Many homeless people take better care of their pets than themselves; this clinic helps them

Many homeless people take better care of their pets than themselves; this clinic helps them

Pixabay: CC0 Creative commons: Leroy Skalstad

Homeless people with pets are usually criticized and sometimes turned away from shelters. But that’s starting to change.


His name is Bud the Amazing Wonder Dog, but the huge German shepherd-rottweiler mix was not feeling amazing or wonderful during his clinic visit, as he whimpered and tried to steady himself on an examination table too small for a dog his size. His owner, a homeless man named Stan, wrapped his arms around Bud, whispering, “I’m sorry, baby.” Stan, who asked that his last name not be published, told the veterinarian that Bud has a cramp in his cheek and arthritic pain in his paws.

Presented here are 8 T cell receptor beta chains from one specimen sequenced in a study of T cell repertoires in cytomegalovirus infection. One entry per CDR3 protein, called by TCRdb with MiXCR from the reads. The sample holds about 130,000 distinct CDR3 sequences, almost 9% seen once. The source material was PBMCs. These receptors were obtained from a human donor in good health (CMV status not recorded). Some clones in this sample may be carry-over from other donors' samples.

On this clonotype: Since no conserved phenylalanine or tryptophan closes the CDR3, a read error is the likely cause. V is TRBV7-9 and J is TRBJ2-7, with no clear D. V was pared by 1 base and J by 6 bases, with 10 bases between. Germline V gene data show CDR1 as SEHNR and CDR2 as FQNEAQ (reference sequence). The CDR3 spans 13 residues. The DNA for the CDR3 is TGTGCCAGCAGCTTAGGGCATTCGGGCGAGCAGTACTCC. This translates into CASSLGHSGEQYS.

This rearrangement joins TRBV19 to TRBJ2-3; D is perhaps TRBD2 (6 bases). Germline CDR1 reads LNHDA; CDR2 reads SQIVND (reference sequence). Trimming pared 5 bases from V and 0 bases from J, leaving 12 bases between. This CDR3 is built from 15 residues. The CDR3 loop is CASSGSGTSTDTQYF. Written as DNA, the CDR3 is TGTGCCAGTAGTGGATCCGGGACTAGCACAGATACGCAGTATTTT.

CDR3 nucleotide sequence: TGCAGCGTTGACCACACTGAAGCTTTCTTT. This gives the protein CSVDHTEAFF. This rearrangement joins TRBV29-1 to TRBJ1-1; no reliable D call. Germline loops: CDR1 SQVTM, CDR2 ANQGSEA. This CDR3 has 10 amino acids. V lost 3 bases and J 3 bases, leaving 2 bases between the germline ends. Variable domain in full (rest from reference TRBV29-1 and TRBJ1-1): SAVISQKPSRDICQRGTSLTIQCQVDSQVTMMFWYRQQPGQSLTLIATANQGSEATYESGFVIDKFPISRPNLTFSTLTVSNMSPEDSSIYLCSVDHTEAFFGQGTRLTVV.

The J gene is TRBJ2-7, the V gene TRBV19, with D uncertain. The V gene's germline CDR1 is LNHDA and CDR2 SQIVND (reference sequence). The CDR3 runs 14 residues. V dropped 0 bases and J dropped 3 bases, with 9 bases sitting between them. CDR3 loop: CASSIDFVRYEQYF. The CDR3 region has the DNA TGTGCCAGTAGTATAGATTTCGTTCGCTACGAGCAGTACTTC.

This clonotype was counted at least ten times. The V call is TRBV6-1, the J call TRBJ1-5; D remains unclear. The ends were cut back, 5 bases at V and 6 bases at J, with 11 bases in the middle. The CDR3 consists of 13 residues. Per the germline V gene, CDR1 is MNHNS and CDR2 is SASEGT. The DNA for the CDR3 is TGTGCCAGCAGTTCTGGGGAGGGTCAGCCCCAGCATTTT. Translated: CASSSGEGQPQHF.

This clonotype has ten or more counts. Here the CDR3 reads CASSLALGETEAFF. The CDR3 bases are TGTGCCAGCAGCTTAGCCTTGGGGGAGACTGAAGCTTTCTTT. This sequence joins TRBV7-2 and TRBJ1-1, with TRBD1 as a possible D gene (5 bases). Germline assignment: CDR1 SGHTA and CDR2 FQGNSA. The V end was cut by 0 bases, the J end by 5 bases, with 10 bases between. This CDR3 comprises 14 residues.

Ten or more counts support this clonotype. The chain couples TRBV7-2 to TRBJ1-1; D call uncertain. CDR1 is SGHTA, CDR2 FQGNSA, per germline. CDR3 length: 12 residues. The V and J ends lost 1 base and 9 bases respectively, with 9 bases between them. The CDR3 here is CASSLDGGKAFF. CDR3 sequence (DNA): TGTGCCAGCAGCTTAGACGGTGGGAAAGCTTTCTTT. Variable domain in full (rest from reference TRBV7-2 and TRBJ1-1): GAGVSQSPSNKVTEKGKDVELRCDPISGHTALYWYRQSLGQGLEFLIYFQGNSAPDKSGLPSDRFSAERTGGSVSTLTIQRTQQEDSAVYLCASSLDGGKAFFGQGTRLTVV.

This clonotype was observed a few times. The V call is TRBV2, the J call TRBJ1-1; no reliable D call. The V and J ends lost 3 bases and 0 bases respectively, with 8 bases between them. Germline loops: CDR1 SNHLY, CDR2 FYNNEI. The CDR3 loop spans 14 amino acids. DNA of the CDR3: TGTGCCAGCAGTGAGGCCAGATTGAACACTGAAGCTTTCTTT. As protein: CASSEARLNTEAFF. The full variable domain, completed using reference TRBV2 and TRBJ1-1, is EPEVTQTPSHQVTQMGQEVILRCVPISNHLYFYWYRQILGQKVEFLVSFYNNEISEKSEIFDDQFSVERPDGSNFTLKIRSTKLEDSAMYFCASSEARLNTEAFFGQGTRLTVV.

Bud the Amazing Wonder Dog is one of many animals who’ve come to The Doney Clinic hosted at Union Gospel Mission in downtown Seattle in the more than 30 years it has been running.It’s one of very few clinics in the country like it. Named for Bud Doney, a veterinarian in Interbay who started it in 1985, the clinic is free — the only requirement is that owners get their pets neutered after the first appointment.

And there’s evidence homeless pets could actually be better off; one study found that they were healthier than housed pets, less likely to be obese, and had fewer behavioral issues like aggression to strangers or separation anxiety. “They typically have a constant connection with their human” states Victoria Lawson, professor in the Department of Geography

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Originally posted on The Seattle Times by Scott Greenstone